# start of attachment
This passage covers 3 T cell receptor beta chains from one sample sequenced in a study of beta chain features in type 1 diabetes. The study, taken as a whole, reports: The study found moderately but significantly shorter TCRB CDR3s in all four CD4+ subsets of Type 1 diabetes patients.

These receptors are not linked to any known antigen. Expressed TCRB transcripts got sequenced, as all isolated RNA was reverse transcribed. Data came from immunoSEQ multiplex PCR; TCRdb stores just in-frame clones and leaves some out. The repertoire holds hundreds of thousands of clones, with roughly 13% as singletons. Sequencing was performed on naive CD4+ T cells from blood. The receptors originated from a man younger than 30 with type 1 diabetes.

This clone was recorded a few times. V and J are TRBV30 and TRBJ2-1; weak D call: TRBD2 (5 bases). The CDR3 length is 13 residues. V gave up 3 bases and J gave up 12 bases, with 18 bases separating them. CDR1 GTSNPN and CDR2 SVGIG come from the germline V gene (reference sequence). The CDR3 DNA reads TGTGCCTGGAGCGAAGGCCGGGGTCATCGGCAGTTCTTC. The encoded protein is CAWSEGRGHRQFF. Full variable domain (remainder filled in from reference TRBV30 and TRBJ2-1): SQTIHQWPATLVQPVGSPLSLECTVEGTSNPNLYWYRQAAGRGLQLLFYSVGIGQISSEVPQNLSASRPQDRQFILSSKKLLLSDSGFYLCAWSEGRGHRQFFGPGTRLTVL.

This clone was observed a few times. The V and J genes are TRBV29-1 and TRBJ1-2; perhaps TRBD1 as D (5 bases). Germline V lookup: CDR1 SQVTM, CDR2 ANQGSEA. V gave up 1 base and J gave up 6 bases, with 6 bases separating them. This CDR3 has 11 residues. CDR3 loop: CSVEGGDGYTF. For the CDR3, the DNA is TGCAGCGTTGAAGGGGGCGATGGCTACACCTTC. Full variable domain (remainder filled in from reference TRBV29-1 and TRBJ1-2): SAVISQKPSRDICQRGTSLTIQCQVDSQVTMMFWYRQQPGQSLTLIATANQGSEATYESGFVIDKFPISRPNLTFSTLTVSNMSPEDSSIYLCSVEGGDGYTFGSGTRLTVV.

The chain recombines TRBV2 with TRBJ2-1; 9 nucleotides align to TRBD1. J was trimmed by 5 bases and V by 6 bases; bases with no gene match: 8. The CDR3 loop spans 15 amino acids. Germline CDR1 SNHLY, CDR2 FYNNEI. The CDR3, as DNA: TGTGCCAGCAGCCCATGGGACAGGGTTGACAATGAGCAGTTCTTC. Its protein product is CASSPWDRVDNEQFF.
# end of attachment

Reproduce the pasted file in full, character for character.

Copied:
This passage covers 3 T cell receptor beta chains from one sample sequenced in a study of beta chain features in type 1 diabetes. The study, taken as a whole, reports: The study found moderately but significantly shorter TCRB CDR3s in all four CD4+ subsets of Type 1 diabetes patients.

These receptors are not linked to any known antigen. Expressed TCRB transcripts got sequenced, as all isolated RNA was reverse transcribed. Data came from immunoSEQ multiplex PCR; TCRdb stores just in-frame clones and leaves some out. The repertoire holds hundreds of thousands of clones, with roughly 13% as singletons. Sequencing was performed on naive CD4+ T cells from blood. The receptors originated from a man younger than 30 with type 1 diabetes.

This clone was recorded a few times. V and J are TRBV30 and TRBJ2-1; weak D call: TRBD2 (5 bases). The CDR3 length is 13 residues. V gave up 3 bases and J gave up 12 bases, with 18 bases separating them. CDR1 GTSNPN and CDR2 SVGIG come from the germline V gene (reference sequence). The CDR3 DNA reads TGTGCCTGGAGCGAAGGCCGGGGTCATCGGCAGTTCTTC. The encoded protein is CAWSEGRGHRQFF. Full variable domain (remainder filled in from reference TRBV30 and TRBJ2-1): SQTIHQWPATLVQPVGSPLSLECTVEGTSNPNLYWYRQAAGRGLQLLFYSVGIGQISSEVPQNLSASRPQDRQFILSSKKLLLSDSGFYLCAWSEGRGHRQFFGPGTRLTVL.

This clone was observed a few times. The V and J genes are TRBV29-1 and TRBJ1-2; perhaps TRBD1 as D (5 bases). Germline V lookup: CDR1 SQVTM, CDR2 ANQGSEA. V gave up 1 base and J gave up 6 bases, with 6 bases separating them. This CDR3 has 11 residues. CDR3 loop: CSVEGGDGYTF. For the CDR3, the DNA is TGCAGCGTTGAAGGGGGCGATGGCTACACCTTC. Full variable domain (remainder filled in from reference TRBV29-1 and TRBJ1-2): SAVISQKPSRDICQRGTSLTIQCQVDSQVTMMFWYRQQPGQSLTLIATANQGSEATYESGFVIDKFPISRPNLTFSTLTVSNMSPEDSSIYLCSVEGGDGYTFGSGTRLTVV.

The chain recombines TRBV2 with TRBJ2-1; 9 nucleotides align to TRBD1. J was trimmed by 5 bases and V by 6 bases; bases with no gene match: 8. The CDR3 loop spans 15 amino acids. Germline CDR1 SNHLY, CDR2 FYNNEI. The CDR3, as DNA: TGTGCCAGCAGCCCATGGGACAGGGTTGACAATGAGCAGTTCTTC. Its protein product is CASSPWDRVDNEQFF.